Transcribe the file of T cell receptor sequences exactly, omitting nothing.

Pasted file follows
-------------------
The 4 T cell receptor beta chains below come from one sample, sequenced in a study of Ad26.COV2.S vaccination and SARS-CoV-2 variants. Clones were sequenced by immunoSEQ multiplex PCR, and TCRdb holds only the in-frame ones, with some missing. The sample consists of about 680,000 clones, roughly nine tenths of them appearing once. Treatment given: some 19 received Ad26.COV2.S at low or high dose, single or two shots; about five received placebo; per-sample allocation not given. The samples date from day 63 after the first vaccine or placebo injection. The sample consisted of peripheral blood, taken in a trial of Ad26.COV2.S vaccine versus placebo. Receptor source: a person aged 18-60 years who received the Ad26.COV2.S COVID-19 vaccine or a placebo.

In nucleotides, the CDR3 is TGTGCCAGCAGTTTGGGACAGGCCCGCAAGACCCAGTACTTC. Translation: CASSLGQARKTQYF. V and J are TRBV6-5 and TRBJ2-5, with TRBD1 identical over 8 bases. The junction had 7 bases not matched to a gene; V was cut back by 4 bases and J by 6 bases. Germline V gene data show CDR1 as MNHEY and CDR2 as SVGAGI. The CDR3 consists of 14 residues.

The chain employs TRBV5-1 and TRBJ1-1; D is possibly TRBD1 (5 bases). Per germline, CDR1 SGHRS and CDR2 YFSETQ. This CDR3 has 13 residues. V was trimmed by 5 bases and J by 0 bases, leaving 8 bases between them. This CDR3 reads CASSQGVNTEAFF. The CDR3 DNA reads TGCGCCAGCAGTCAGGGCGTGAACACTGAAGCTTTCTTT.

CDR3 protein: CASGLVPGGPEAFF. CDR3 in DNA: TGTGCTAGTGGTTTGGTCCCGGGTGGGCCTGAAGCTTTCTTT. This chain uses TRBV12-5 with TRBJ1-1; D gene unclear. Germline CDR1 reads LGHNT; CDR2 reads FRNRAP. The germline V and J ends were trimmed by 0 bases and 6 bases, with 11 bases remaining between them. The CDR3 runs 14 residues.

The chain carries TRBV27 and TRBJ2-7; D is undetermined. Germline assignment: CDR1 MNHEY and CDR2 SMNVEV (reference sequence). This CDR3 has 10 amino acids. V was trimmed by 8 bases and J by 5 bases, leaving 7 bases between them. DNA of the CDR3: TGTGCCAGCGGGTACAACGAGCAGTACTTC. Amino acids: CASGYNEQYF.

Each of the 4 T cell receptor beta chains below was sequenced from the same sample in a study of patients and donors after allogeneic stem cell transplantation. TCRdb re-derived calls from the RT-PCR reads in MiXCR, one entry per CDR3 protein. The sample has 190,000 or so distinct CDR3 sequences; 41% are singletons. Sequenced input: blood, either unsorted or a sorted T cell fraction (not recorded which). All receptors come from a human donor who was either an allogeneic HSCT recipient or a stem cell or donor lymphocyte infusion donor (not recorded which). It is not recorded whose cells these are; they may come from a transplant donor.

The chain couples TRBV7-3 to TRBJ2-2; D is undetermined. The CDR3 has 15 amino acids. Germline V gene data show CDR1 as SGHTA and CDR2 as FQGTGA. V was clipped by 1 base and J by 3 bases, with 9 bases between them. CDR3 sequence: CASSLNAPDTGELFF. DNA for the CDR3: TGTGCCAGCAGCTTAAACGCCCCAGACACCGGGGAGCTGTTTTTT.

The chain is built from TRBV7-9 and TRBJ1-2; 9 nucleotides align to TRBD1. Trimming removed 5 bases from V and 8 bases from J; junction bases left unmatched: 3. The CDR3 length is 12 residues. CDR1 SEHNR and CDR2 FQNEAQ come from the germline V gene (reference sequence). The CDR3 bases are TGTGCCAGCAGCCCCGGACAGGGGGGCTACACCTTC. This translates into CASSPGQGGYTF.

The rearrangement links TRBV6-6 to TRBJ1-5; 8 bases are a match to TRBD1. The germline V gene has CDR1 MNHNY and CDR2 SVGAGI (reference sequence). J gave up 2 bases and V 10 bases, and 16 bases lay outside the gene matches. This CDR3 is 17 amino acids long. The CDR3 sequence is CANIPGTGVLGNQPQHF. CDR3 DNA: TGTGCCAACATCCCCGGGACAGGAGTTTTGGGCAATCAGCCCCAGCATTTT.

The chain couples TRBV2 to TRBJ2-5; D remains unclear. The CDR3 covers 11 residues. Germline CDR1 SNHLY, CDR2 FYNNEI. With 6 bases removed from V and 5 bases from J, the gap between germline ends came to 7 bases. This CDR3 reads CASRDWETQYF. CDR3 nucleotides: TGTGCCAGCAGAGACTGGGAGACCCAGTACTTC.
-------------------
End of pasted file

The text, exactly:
The 4 T cell receptor beta chains below come from one sample, sequenced in a study of Ad26.COV2.S vaccination and SARS-CoV-2 variants. Clones were sequenced by immunoSEQ multiplex PCR, and TCRdb holds only the in-frame ones, with some missing. The sample consists of about 680,000 clones, roughly nine tenths of them appearing once. Treatment given: some 19 received Ad26.COV2.S at low or high dose, single or two shots; about five received placebo; per-sample allocation not given. The samples date from day 63 after the first vaccine or placebo injection. The sample consisted of peripheral blood, taken in a trial of Ad26.COV2.S vaccine versus placebo. Receptor source: a person aged 18-60 years who received the Ad26.COV2.S COVID-19 vaccine or a placebo.

In nucleotides, the CDR3 is TGTGCCAGCAGTTTGGGACAGGCCCGCAAGACCCAGTACTTC. Translation: CASSLGQARKTQYF. V and J are TRBV6-5 and TRBJ2-5, with TRBD1 identical over 8 bases. The junction had 7 bases not matched to a gene; V was cut back by 4 bases and J by 6 bases. Germline V gene data show CDR1 as MNHEY and CDR2 as SVGAGI. The CDR3 consists of 14 residues.

The chain employs TRBV5-1 and TRBJ1-1; D is possibly TRBD1 (5 bases). Per germline, CDR1 SGHRS and CDR2 YFSETQ. This CDR3 has 13 residues. V was trimmed by 5 bases and J by 0 bases, leaving 8 bases between them. This CDR3 reads CASSQGVNTEAFF. The CDR3 DNA reads TGCGCCAGCAGTCAGGGCGTGAACACTGAAGCTTTCTTT.

CDR3 protein: CASGLVPGGPEAFF. CDR3 in DNA: TGTGCTAGTGGTTTGGTCCCGGGTGGGCCTGAAGCTTTCTTT. This chain uses TRBV12-5 with TRBJ1-1; D gene unclear. Germline CDR1 reads LGHNT; CDR2 reads FRNRAP. The germline V and J ends were trimmed by 0 bases and 6 bases, with 11 bases remaining between them. The CDR3 runs 14 residues.

The chain carries TRBV27 and TRBJ2-7; D is undetermined. Germline assignment: CDR1 MNHEY and CDR2 SMNVEV (reference sequence). This CDR3 has 10 amino acids. V was trimmed by 8 bases and J by 5 bases, leaving 7 bases between them. DNA of the CDR3: TGTGCCAGCGGGTACAACGAGCAGTACTTC. Amino acids: CASGYNEQYF.

Each of the 4 T cell receptor beta chains below was sequenced from the same sample in a study of patients and donors after allogeneic stem cell transplantation. TCRdb re-derived calls from the RT-PCR reads in MiXCR, one entry per CDR3 protein. The sample has 190,000 or so distinct CDR3 sequences; 41% are singletons. Sequenced input: blood, either unsorted or a sorted T cell fraction (not recorded which). All receptors come from a human donor who was either an allogeneic HSCT recipient or a stem cell or donor lymphocyte infusion donor (not recorded which). It is not recorded whose cells these are; they may come from a transplant donor.

The chain couples TRBV7-3 to TRBJ2-2; D is undetermined. The CDR3 has 15 amino acids. Germline V gene data show CDR1 as SGHTA and CDR2 as FQGTGA. V was clipped by 1 base and J by 3 bases, with 9 bases between them. CDR3 sequence: CASSLNAPDTGELFF. DNA for the CDR3: TGTGCCAGCAGCTTAAACGCCCCAGACACCGGGGAGCTGTTTTTT.

The chain is built from TRBV7-9 and TRBJ1-2; 9 nucleotides align to TRBD1. Trimming removed 5 bases from V and 8 bases from J; junction bases left unmatched: 3. The CDR3 length is 12 residues. CDR1 SEHNR and CDR2 FQNEAQ come from the germline V gene (reference sequence). The CDR3 bases are TGTGCCAGCAGCCCCGGACAGGGGGGCTACACCTTC. This translates into CASSPGQGGYTF.

The rearrangement links TRBV6-6 to TRBJ1-5; 8 bases are a match to TRBD1. The germline V gene has CDR1 MNHNY and CDR2 SVGAGI (reference sequence). J gave up 2 bases and V 10 bases, and 16 bases lay outside the gene matches. This CDR3 is 17 amino acids long. The CDR3 sequence is CANIPGTGVLGNQPQHF. CDR3 DNA: TGTGCCAACATCCCCGGGACAGGAGTTTTGGGCAATCAGCCCCAGCATTTT.

The chain couples TRBV2 to TRBJ2-5; D remains unclear. The CDR3 covers 11 residues. Germline CDR1 SNHLY, CDR2 FYNNEI. With 6 bases removed from V and 5 bases from J, the gap between germline ends came to 7 bases. This CDR3 reads CASRDWETQYF. CDR3 nucleotides: TGTGCCAGCAGAGACTGGGAGACCCAGTACTTC.